Wednesday, March 25, 2009

Mutable Infancy

You forget what it's like, to care for an infant. This happens almost instantaneously, I believe, making it nearly impossible for new parents to have any sort of perspective on their infant's schedule and patterns. It's all about the moment. This is probably how we continue on as a species.

You might remember things, later, in images and chunks. You might remember holding a soft, sweet-smelling baby. You might remember a feeling of camaraderie with your spouse, late nights hanging out together, watching TV and waiting for the baby to fall asleep. You might remember all the wonderful firsts and how fleeting the stages seem in retrospect.

You probably forget that much of the baby holding time was spent walking around, bouncing, trying to soothe a baby whose needs aren't apparent. You might not recall that there were times you didn't want to be holding the baby, no matter how soft and sweet-smelling it might be. You probably forget that that sense of spousal camaraderie grew out of a feeling of enduring shared hardship, that as much fun as late-night television might be, there were occasionally other things you might want to be doing, including sleeping. You probably forget how much you worried over each first, how much you feared each stage would never end, that there was something wrong with your child, that there were delays, medical problems, that the baby wouldn't survive to toddlerhood let alone beyond.

Hindsight is a fickle thing.

"You.Are.Amazing," my friend wrote me when I texted that I had all three children - my 5- and 2-year-olds, her 5-month-old - down for naps at the same time two days in a row. "You are super-mom!" my husband said. "You're ready for number 3!" they concurred.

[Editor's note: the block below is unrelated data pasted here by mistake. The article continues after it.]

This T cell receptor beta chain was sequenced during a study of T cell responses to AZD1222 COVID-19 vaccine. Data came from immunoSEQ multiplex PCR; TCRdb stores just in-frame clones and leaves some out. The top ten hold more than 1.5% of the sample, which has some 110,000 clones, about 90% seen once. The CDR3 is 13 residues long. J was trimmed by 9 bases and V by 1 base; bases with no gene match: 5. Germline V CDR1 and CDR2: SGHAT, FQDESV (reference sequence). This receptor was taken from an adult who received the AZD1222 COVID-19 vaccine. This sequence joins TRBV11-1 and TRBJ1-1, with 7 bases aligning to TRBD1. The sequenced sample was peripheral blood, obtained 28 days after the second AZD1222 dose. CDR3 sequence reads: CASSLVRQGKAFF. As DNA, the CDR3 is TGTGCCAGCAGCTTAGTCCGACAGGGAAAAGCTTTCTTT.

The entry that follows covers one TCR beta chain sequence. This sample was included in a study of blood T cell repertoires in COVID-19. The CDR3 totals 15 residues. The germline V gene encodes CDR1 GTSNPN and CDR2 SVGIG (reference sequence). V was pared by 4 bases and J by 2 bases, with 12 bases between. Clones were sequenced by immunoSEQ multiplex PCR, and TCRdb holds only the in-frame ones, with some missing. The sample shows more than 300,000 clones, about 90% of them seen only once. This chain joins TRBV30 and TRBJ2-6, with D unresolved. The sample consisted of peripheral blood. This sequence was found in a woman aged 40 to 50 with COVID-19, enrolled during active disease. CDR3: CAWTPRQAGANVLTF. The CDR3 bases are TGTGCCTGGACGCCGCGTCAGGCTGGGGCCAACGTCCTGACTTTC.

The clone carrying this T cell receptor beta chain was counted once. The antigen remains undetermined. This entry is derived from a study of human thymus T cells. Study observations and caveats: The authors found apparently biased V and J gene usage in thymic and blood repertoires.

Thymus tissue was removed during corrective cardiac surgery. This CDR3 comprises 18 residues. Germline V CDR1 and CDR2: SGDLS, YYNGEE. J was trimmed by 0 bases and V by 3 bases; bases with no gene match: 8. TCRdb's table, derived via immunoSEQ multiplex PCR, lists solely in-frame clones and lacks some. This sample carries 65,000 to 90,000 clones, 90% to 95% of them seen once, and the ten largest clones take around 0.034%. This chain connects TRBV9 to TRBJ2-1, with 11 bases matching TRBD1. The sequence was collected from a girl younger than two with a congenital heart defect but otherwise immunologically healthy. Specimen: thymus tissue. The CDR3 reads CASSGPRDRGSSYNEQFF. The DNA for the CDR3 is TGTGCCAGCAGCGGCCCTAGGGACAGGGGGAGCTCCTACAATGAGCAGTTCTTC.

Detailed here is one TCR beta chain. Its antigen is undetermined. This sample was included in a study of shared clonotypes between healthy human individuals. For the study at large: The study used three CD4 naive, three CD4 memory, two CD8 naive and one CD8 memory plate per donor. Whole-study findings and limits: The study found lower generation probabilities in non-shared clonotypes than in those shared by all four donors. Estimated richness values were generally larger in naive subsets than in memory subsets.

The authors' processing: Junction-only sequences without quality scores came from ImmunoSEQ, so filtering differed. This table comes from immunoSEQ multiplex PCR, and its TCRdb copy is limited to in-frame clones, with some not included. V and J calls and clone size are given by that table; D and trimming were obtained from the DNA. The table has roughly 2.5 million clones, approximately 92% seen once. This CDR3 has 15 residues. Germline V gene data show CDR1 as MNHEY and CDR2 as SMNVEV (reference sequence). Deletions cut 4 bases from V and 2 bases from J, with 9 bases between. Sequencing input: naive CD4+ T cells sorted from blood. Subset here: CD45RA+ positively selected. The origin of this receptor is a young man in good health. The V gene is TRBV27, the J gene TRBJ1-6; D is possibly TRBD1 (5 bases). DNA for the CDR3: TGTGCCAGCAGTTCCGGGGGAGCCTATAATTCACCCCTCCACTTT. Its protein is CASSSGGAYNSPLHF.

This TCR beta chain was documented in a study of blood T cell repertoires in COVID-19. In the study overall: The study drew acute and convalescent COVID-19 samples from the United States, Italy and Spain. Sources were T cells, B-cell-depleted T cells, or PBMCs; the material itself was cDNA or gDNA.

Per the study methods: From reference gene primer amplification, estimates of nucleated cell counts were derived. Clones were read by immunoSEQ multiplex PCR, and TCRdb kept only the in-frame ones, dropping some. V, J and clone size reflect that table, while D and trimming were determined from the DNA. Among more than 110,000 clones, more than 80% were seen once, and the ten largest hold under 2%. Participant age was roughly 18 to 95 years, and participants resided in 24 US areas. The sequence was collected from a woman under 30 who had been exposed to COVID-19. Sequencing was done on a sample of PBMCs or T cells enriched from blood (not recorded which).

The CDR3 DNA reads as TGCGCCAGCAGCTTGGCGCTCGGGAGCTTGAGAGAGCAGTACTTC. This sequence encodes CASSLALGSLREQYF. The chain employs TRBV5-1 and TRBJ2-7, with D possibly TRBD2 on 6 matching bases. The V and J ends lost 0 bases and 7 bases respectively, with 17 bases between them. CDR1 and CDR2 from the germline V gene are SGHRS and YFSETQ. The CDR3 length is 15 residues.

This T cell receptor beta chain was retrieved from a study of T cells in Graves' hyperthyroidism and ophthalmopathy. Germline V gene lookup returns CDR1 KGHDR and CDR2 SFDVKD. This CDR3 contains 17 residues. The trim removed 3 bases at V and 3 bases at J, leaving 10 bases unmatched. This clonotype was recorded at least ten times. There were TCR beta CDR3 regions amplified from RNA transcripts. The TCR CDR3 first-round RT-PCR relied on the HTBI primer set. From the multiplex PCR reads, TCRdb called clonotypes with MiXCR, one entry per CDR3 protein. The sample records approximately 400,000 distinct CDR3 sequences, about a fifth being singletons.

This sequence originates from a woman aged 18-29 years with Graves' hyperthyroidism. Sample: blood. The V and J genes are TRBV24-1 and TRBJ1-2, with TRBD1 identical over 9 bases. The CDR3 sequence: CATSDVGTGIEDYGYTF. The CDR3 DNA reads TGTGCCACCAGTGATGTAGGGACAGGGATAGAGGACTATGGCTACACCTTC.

The last two days have convinced me otherwise. I think I'm not quite ready to give up the little pockets of "me" time I squeeze into my days, the stolen moments to read, to check email, to go the bathroom alone while my girls are playing independently or together. I'm not quite ready to give up my (theoretical) two mornings a week of writing time. I'm just . . . not quite ready.

5 comments:

RobMonroe said...

You ARE an amazing and super mom! You didn't need to be caring for the little guy to prove that. :o)

I can not imagine revisiting the first months - I am choosing to remember the good parts as it is!

Sarahlynn said...

I meant to clarify that my friend's son is not like I've just described. In fact, he's a pretty "easy" baby! He only cries to let you know that he wants to eat and when you put him down, so there are no mysteries. And (unlike Ada and her mama) he doesn't hold a grudge! As soon as you make it clear that you're about to pick him back up, he's generous with the world's hugest grin. Still, holding a baby for hours is . . . different from not holding a baby for hours.

Rob, thank you! (I totally am not, but I have good intentions.) I absolutely get what you're saying about not starting over. But I feel like there's something so valuable about having siblings, too. So the best of both worlds will be if you can move closer so that Abby and my girls can be Sister-Cousins!

Smadraji said...

Nice Posting
Gay

Smadraji said...

Nice Posting
Gay

Sarahlynn said...

Weird spam. But I'll leave it because it looks like a compliment!